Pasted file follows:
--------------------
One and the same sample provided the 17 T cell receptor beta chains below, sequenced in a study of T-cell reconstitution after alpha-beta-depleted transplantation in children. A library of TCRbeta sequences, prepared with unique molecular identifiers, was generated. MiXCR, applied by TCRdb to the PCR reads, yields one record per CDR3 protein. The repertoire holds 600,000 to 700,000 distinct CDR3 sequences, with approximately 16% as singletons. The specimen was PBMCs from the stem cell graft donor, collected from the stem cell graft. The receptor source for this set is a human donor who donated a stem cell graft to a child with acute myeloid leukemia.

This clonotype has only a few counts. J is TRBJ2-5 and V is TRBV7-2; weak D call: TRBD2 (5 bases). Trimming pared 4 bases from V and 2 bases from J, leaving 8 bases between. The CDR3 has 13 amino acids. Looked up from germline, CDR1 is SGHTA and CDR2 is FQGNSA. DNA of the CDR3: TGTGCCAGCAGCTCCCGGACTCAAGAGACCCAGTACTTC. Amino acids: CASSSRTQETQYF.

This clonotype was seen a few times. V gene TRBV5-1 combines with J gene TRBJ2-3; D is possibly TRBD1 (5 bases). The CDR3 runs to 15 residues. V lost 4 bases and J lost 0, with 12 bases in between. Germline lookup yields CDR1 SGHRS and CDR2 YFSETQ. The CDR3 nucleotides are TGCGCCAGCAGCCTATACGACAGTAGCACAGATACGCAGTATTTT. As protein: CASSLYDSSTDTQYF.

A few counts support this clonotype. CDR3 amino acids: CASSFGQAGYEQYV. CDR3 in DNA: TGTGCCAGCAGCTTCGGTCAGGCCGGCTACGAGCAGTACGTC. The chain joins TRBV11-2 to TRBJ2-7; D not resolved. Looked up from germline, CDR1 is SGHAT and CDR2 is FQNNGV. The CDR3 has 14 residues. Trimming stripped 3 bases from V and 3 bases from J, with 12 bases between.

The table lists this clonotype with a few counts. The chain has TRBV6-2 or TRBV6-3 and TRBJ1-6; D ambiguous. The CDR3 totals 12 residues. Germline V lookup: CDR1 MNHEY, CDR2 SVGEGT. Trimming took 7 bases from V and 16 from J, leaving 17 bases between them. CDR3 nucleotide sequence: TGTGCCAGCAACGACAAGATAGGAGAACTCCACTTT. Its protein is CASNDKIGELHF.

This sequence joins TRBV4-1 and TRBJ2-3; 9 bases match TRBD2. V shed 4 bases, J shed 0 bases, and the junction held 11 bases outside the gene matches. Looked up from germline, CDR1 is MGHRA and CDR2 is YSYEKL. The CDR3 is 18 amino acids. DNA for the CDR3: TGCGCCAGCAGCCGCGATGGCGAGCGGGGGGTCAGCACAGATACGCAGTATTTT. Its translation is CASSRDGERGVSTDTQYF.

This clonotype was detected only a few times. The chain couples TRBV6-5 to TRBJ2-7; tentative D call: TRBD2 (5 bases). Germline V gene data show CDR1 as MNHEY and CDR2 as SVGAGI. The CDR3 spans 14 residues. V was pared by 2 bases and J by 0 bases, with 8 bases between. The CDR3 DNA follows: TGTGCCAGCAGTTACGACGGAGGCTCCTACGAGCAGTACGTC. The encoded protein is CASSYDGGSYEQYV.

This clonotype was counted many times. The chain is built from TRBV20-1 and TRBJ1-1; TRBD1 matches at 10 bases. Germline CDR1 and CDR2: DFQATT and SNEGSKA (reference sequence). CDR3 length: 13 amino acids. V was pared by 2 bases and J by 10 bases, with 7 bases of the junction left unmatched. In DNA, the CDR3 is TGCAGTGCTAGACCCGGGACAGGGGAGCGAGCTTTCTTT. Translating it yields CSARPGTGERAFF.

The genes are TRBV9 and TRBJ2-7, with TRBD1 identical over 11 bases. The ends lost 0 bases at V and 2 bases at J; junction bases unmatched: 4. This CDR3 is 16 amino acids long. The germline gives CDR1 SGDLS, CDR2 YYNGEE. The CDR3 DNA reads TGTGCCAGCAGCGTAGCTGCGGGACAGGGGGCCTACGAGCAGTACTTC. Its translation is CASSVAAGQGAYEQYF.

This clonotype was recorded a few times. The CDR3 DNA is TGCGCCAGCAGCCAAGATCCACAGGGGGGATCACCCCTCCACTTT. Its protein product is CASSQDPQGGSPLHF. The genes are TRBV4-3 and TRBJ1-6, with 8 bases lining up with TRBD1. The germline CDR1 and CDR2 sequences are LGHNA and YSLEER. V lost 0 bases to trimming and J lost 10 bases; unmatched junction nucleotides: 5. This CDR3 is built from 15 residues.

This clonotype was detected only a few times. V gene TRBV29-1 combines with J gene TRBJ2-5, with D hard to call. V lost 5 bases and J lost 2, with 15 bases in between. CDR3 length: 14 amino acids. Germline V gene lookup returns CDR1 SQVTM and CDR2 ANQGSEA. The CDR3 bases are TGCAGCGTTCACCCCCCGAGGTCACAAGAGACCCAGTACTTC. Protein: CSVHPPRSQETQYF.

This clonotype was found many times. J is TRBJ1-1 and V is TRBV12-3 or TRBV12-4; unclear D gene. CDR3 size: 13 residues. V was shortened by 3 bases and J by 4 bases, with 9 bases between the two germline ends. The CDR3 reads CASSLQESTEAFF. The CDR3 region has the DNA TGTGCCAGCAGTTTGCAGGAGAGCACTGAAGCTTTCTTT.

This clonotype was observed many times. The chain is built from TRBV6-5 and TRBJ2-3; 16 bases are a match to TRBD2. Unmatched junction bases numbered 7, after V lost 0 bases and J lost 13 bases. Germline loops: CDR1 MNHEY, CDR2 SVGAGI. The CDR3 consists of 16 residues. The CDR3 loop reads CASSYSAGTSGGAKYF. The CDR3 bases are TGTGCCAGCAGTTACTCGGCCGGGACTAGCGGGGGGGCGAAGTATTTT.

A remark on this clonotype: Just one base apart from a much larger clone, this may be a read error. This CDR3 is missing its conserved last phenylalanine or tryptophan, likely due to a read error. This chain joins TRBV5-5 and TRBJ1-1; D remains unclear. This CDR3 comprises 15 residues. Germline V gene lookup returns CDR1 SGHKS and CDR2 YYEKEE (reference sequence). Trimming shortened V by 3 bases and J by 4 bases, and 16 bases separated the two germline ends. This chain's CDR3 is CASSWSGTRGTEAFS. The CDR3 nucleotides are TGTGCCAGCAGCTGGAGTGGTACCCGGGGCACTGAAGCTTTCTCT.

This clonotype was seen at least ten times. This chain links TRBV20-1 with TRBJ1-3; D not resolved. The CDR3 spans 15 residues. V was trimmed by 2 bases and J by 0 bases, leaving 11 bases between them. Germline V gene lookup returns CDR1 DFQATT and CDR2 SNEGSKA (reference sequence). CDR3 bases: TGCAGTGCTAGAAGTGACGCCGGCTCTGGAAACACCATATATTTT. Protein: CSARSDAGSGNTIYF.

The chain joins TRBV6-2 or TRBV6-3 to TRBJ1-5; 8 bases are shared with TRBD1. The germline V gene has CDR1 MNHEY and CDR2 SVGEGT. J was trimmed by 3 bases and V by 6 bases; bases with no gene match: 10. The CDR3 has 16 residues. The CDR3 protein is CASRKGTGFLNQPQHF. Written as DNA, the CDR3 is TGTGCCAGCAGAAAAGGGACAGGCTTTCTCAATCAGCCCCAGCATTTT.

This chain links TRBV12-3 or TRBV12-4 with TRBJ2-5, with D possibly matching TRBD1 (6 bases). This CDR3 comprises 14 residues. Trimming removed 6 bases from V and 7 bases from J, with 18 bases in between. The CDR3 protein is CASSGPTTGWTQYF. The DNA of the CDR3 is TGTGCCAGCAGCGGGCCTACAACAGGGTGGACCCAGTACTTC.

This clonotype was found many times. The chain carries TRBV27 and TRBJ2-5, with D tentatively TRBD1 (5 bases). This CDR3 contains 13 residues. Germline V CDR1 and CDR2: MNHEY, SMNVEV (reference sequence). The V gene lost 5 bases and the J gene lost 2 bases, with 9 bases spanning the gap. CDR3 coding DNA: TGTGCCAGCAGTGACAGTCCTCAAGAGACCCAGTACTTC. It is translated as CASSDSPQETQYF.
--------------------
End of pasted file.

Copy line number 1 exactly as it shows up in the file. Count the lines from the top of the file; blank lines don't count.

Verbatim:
One and the same sample provided the 17 T cell receptor beta chains below, sequenced in a study of T-cell reconstitution after alpha-beta-depleted transplantation in children. A library of TCRbeta sequences, prepared with unique molecular identifiers, was generated. MiXCR, applied by TCRdb to the PCR reads, yields one record per CDR3 protein. The repertoire holds 600,000 to 700,000 distinct CDR3 sequences, with approximately 16% as singletons. The specimen was PBMCs from the stem cell graft donor, collected from the stem cell graft. The receptor source for this set is a human donor who donated a stem cell graft to a child with acute myeloid leukemia.